Reunions and Anniversaries

I had lunch last Wednesday with a group of friends in the Rotary community, all of whom I had known for some 25 year. It was meant to be a mini reunion of the close friends I met when I was Governor of the RI District 3450 (or DG) in the year 2000 when there were only 49 clubs, as opposed to the present-day number of over 110. Nigel Lo – who would be our DG from 1 July 2024 – shared with us the evening before, or 20 February, that Rotary actually had admitted some 150,000 new members in 2023, except that we lost a similar number of members during the period, so that there was no net gain in membership overall worldwide. Back to the 49 members who were presidents when I was DG, three had become DG’s, some had left Rotary, some had passed away and some had become untraceable. Such is indeed the nature of the world in which we find ourselves. I began to organize this particular lunch more than a fortnight ago after talking to Tony – who had since become a DG – and he was agreeable with the date. Unfortunately, he fell sick the night before and had to be taken to see the doctor by his son. In the end, we had eight for the rather enjoyable lunch which went on for more than two hours, with a provisional date agreed for the next meeting – which would be a dinner – on 18 April or some two months away.

As with every reunion, a wide range of subjects were covered, not least on who were doing what, with whom and where, while some were trying to recall names of those who were absent. I had a question on whether I was writing a sequel of my memoir and when it would likely be published. I replied that I had always meant to write one, but had no specific dates yet on when to have it finished or published, at which point I veered off to seek views on whether it was appropriate to mention real names of people in a memoir. As expected, views were divided around the table. There were strong views either way, while others were indifferent. Once again, I recall Mark Twain’s decision to embargo the publication of his full memoirs for 100 years after his death, so that, and inevitably, people he mentioned therein won’t be around. He actually had it enforced and his full autobiographies became instant best sellers.

Su’s absence was another talking point; for people recalled that she had organized the last one in late November 2023 at a rather famous eatery near Prince Edward MTR station. Time flied indeed. There appeared to be a consensus that Su was a very good cook and had successfully kept me younger and more energetic over time. I had no problem with that; and long may that last.

The dinner I mentioned earlier turned out to be a reunion of past governors in the District. It was preceded by a meeting during which Nigel Lo presented the RI theme and an outline of his vision for next year. The theme was the Magic of Rotary and Nigel’s, “Be Humble, Stay Helpful.” Over 20 past governors turned up, with the most senior attending being the DG for the year 1990-91 and a few more attended by Zoom, which was not bad at all. I have pointed out in my memoir and elsewhere that Rotary changes all their leaders every year from 1st July and successive world leaders – RI Presidents – have always placed membership growth as a top priority, so has the next one. Nigel had highlighted the need and urgency to work on membership retention and he said he would bring back “membership attendance” which had somehow fallen from prominence in recent years.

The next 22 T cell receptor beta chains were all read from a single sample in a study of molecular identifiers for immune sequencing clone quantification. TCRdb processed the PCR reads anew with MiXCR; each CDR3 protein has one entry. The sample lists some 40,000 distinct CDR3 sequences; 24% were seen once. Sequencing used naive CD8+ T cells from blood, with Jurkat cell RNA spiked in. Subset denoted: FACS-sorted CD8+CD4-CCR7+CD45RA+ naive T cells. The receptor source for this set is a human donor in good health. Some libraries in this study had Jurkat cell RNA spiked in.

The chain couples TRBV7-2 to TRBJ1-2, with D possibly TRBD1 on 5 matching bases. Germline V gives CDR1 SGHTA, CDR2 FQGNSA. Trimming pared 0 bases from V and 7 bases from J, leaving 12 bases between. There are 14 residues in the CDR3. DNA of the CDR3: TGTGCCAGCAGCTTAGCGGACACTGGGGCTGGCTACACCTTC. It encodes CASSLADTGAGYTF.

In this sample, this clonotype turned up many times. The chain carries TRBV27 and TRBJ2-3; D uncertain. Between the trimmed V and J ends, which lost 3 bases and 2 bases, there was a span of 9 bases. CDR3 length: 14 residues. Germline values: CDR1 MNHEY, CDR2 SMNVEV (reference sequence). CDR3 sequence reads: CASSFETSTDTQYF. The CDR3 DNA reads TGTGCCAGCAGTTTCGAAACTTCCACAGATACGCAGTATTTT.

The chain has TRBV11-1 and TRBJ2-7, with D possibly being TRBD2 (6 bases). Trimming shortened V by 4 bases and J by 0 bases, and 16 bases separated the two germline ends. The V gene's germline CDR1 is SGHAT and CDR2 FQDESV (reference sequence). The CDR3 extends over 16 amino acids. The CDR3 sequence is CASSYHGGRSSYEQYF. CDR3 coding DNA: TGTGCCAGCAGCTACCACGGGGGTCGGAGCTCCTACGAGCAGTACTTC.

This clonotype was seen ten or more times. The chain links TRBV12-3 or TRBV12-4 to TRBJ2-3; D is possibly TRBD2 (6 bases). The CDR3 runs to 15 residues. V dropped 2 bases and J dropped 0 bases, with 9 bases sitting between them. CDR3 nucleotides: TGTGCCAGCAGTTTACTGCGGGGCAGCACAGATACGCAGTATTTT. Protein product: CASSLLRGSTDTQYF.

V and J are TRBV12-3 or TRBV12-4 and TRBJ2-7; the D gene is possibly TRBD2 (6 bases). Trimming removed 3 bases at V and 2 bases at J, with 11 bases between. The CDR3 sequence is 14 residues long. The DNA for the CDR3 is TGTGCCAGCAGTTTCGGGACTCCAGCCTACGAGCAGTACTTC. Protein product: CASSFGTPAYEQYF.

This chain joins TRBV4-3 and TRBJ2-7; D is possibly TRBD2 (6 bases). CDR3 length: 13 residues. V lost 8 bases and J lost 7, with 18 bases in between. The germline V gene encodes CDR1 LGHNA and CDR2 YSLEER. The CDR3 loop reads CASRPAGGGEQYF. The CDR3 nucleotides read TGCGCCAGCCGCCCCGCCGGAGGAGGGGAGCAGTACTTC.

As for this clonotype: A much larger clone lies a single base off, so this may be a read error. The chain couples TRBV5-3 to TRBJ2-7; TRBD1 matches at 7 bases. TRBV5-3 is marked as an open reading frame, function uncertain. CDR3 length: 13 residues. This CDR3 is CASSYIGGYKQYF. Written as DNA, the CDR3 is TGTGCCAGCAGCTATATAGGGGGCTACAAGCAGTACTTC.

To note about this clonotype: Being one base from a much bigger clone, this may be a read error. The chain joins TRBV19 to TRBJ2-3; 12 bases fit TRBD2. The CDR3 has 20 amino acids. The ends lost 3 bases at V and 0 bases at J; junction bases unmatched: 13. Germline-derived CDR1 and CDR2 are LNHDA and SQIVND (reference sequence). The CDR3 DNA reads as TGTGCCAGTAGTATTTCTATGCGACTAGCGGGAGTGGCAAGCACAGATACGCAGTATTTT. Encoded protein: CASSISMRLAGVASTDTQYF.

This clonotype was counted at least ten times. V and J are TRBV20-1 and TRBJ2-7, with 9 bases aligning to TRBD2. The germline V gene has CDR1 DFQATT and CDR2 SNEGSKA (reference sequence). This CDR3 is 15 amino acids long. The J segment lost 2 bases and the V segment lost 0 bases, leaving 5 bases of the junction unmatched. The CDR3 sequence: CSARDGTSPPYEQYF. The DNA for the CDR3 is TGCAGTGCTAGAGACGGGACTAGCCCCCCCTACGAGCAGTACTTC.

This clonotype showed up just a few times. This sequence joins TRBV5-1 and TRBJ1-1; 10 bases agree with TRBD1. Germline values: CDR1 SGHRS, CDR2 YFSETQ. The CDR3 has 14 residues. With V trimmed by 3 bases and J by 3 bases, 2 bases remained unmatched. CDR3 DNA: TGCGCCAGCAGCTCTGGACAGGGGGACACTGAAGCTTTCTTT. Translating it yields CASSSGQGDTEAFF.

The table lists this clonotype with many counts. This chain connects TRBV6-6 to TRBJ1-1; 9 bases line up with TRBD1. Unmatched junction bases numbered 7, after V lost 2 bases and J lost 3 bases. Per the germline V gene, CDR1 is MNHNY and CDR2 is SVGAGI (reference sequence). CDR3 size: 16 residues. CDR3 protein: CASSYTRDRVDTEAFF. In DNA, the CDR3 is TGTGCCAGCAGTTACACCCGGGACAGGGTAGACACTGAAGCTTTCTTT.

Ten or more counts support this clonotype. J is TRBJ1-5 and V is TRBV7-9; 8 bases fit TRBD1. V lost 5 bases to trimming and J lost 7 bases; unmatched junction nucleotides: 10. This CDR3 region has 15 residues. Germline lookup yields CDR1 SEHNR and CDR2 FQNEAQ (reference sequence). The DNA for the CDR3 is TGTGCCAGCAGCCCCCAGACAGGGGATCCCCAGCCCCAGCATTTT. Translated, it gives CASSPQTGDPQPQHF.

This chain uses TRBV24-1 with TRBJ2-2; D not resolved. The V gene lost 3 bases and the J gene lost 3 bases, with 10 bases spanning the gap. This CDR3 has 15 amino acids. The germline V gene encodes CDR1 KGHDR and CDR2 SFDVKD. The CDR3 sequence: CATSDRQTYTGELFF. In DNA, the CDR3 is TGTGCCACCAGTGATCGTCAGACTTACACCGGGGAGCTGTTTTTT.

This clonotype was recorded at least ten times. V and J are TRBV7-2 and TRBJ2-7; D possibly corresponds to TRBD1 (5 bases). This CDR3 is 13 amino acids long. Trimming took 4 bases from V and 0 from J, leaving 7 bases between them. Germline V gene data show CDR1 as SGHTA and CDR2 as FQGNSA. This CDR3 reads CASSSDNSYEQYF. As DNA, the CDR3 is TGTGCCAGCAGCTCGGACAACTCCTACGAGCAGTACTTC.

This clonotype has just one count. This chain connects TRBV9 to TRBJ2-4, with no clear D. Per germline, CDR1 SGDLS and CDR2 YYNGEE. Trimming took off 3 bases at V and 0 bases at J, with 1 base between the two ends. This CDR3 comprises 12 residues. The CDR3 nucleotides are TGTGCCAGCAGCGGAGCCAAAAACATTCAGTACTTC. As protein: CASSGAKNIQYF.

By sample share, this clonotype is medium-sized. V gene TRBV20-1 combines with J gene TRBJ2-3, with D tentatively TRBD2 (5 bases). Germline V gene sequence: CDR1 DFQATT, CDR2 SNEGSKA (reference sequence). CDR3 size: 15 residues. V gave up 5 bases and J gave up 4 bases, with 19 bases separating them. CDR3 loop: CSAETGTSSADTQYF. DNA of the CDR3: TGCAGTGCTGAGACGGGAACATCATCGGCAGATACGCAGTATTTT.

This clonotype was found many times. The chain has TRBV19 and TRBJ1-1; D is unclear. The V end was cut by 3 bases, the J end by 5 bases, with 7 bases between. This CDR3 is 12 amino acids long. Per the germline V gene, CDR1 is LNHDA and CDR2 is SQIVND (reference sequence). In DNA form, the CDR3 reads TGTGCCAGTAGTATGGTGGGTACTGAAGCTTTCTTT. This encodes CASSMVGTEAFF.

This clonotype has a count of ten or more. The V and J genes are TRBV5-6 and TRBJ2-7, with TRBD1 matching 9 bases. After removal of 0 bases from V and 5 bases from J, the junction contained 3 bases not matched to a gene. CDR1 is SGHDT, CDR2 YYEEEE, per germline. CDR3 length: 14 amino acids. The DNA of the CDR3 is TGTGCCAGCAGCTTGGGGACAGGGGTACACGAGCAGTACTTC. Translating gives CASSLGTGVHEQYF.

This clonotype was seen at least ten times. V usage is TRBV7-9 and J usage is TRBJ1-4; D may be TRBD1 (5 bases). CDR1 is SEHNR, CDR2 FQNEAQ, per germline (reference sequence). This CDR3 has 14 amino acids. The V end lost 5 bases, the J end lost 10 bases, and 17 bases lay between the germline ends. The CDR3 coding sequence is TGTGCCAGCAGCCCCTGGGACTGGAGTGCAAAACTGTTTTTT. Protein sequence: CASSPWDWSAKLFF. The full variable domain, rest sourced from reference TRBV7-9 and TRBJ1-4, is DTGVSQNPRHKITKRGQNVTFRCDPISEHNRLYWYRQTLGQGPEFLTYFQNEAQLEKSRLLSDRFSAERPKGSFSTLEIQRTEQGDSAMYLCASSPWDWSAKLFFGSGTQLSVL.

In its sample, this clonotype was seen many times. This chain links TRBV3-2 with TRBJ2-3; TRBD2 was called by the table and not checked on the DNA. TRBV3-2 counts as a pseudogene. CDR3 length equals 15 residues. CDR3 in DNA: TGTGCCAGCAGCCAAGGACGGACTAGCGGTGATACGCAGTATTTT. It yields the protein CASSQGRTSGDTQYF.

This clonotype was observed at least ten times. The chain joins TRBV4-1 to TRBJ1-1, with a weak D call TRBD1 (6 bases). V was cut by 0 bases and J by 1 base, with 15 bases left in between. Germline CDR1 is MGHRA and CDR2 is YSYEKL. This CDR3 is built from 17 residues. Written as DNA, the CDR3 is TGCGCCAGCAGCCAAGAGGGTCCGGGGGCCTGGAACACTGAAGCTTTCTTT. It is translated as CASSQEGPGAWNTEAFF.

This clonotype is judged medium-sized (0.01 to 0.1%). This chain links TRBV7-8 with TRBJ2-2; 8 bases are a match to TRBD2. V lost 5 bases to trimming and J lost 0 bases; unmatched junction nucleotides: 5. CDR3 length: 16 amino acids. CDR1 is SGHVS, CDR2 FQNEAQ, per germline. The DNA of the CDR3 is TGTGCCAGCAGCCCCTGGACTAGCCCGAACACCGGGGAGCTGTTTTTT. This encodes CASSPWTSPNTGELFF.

I move from reunions to anniversaries, which are not exactly dis-similar. Traditionally, ABC asks members to book early for the Valentine Day dinner, which I did for a few years by now, and this year, was unaware that it was Ash Wednesday. The Chinese Valentine Day this year was yesterday and I had booked a hot pot dinner at the Middle Island. The food was not much to write home about, but the atmosphere was superb: quiet, exclusive and almost private.

Still on anniversaries, today marked the second anniversary of the conflict over Ukraine. Too many people hold too much different views on the matter. When it began, Putin had suggested that it would be short and swift and had given the impression that it could be over in a week. When I raised the subject at Zetland Hall nonchalantly two months later, I was chastised that we should abstain from any political discussion. Today, even seasoned TIME correspondents acknowledged  that Ukraine can’t win the war, with a latest report that the long-awaited counteroffensive had failed and that Russia had recaptured Avidivka, its biggest war gain in nine months, implying that Russia would unlikely give up any territories gained thereby making any negotiations initiated by Zelensky futile who indeed had quietly acknowledged that the Biden Administration won’t intervene positively until after the US presidential elections. Meanwhile fighting of the worst shape and kind continued over Gaza, except for a slight glimpse of hope just hatched suggesting a hope of a six-week cease fire soon.

I hope to talk to you again soon.

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